A trio of New South Wales Liberal MPs have pledged to move a spill motion today against Premier Gladys Berejiklian over her handling of the abortion decriminalisation bill. Mulgoa MP Tanya Davies and upper house members Matthew Mason-Cox and Lou Amato released a statement at 8.30pm on Monday criticising the “shameful process” of key amendments they wanted made to the abortion legislation being "rejected in full or in part". Deputy Premier John Barilaro was one of several senior Coalition ministers to back Berejiklian. "This is ridiculous,” the Nationals leader tweeted. “Our Coalition agreement is with Gladys and any move would be a dumb move.” It comes as Seven News and Sunrise have repeated a false claim that pro-choice activists campaigning in favour of the abortion legislation chanted “put the foetus in the bin” in Sydney on Saturday.
Paedophile rings: An investigation by The Age has detailed how paedophile priests did not act as individuals but operated in clusters. The priests co-ordinated to share victims, pass around details of children considered easy targets, and to cover up abuse. At the centre of a number of these networks was Melbourne seminary Corpus Christi, from which at least 75 convicted and alleged sex offenders emerged, including George Pell and Gerald Ridsdale. The story comes as investigative journalist Lucie Morris-Marr releases a new book on the Pell trial. Pell is expected to lodge an appeal ($) with the High Court in the coming days over his conviction for abusing two choirboys.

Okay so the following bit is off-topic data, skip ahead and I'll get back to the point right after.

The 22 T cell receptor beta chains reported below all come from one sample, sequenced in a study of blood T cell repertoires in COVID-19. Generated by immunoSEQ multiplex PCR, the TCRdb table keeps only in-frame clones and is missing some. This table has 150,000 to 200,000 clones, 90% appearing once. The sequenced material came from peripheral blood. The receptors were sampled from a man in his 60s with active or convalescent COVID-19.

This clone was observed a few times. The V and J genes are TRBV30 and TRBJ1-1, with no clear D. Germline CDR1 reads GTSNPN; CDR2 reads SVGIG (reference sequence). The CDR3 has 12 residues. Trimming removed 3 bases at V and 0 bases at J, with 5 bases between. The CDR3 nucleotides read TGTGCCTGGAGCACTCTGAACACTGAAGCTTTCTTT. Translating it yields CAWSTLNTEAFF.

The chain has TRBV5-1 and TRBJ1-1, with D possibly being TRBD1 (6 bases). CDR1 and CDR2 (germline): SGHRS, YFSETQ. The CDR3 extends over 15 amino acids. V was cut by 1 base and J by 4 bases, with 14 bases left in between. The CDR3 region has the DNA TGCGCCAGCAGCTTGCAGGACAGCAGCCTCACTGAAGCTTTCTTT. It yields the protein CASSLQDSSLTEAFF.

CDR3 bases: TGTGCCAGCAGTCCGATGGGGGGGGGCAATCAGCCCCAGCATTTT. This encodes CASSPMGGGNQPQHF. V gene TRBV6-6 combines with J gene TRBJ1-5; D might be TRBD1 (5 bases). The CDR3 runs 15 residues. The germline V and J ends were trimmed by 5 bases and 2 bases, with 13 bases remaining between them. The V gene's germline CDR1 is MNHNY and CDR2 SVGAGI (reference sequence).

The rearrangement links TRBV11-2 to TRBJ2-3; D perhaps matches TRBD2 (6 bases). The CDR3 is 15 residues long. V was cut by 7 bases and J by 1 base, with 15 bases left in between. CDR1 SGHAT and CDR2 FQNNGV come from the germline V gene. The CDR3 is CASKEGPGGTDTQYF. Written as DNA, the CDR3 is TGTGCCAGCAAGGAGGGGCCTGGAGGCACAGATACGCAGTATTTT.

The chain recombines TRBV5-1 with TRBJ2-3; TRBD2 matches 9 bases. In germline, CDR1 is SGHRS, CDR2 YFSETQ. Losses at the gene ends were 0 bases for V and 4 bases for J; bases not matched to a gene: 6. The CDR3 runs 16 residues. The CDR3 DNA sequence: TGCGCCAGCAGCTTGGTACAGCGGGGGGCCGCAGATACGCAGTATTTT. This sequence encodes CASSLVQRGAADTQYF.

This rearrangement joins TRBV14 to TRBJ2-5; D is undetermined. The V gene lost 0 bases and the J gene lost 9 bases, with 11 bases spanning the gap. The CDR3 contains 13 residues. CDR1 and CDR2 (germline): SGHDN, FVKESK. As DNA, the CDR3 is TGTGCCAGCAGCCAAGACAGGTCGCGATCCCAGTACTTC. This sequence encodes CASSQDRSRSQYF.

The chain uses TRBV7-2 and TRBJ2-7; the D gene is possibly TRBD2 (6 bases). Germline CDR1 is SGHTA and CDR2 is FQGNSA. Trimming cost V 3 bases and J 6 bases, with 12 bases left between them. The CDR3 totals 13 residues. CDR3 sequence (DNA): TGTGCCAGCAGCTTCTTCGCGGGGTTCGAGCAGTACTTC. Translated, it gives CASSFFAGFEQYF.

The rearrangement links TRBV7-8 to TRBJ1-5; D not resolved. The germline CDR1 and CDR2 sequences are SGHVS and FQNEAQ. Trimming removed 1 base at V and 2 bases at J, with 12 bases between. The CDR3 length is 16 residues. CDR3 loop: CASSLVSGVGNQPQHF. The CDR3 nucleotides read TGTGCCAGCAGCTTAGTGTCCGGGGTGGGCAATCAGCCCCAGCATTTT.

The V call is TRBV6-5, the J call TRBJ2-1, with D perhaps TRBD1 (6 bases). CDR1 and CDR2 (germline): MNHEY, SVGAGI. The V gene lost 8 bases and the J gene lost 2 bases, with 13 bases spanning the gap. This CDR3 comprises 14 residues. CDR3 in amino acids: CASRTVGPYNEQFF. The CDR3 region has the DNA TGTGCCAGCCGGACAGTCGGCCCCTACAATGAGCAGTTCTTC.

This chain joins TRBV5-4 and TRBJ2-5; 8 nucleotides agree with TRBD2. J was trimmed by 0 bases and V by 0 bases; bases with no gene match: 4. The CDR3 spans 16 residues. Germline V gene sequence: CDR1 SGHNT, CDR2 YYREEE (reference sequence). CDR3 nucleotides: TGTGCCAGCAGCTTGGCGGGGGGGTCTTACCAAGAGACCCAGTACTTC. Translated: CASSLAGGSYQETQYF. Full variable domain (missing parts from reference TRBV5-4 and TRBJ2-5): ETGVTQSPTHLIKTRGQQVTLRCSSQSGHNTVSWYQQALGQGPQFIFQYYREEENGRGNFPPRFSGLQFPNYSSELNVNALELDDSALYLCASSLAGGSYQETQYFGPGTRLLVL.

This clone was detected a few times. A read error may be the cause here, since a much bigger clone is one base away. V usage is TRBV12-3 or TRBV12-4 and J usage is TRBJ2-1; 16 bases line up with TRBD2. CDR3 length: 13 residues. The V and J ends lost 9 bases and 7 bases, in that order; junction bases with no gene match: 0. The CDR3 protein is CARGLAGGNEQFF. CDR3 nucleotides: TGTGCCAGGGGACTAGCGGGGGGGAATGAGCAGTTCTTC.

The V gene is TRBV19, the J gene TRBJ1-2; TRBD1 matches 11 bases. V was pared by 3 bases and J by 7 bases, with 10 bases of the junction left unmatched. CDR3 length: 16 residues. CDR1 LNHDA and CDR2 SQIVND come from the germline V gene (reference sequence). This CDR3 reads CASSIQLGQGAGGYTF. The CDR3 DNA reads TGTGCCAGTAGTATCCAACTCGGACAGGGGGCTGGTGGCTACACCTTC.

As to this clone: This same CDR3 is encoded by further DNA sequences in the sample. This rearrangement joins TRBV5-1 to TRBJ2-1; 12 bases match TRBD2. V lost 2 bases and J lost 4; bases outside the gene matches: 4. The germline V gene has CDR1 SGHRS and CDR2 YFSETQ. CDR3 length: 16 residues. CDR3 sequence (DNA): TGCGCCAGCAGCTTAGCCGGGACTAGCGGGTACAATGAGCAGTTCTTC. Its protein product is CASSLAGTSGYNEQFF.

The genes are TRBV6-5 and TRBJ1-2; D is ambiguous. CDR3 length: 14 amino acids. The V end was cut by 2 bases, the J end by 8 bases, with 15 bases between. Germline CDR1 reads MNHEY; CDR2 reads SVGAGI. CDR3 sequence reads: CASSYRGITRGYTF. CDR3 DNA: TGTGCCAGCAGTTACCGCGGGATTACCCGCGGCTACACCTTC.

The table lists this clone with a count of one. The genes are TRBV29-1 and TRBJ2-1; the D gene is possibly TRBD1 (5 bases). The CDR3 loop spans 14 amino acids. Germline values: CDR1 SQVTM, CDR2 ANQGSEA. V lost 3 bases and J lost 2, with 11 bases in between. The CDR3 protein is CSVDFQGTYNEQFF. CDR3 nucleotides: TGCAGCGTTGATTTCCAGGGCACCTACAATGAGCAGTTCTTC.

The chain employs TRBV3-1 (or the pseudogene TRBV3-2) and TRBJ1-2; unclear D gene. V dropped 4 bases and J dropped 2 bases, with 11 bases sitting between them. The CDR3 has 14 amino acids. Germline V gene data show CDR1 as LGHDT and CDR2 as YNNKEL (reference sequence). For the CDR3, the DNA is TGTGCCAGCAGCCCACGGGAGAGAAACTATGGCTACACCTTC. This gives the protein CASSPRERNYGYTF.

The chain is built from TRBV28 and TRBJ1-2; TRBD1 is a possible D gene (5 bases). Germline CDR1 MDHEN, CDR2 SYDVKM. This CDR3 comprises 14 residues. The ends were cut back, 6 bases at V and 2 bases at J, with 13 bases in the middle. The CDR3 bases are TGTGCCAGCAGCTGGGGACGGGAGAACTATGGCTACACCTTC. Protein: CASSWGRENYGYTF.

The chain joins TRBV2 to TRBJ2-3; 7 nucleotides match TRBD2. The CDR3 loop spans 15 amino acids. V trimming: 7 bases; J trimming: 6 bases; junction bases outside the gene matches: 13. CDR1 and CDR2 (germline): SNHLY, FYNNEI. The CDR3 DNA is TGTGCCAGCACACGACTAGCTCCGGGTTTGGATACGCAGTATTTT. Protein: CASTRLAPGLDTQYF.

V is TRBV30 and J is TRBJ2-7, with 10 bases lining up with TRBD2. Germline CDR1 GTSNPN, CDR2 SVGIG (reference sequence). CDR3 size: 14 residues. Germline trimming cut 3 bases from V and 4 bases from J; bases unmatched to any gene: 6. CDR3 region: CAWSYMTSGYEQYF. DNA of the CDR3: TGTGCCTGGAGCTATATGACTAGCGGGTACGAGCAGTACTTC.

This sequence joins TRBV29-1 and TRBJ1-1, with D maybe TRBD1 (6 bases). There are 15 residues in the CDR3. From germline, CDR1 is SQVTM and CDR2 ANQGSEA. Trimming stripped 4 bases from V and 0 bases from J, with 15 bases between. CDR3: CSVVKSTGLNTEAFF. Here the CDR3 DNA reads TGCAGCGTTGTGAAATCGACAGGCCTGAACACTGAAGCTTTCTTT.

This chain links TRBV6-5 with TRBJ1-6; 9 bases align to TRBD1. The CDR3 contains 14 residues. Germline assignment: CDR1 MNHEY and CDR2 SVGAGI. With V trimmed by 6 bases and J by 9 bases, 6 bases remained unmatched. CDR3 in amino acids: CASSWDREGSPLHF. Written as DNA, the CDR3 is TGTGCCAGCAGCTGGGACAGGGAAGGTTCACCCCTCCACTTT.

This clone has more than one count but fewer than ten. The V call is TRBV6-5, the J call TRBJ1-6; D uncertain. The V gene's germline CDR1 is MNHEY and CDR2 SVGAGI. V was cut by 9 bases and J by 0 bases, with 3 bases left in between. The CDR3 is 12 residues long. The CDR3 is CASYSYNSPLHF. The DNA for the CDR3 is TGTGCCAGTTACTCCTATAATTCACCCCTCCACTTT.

Huang Xiangmo asset freeze: The Sydney Morning Herald reports that the Australian Taxation Office sought urgent orders in the Federal Court in Sydney on Monday to freeze the Australian assets of Chinese billionaire Huang Xiangmo as it chases $140 million in allegedly unpaid tax and penalties. The Independent Commission Against Corruption has been investigating an alleged $100,000 secret cash donation Huang made to the NSW Labor Party before the 2015 state election. The property developer has lived in Hong Kong since his Australian permanent residency visa was cancelled on December 5 last year.
Lavish CEO bonuses: A report by the Australian Council of Superannuation Investors has found that of Australia’s 100 largest companies, only one chief executive eligible for a bonus was not awarded a slice of profit in the 2018 financial year: Domino's Pizza boss Don Meij. The median bonus awarded to an ASX100 chief executive was $1.61 million — the second highest in the history of the survey. ACSI chief executive Louise Davidson said bonus payments should be rewards for exceptional performance, not the default. “The way bonuses are being handed out suggests there is a culture of entitlement whereby supposedly ‘at risk’ pay is not very risky at all,” she said. Qantas chief executive Alan Joyce was Australia's highest-paid chief executive in 2018, taking home $23.9 million — 275 times the full-time average wage.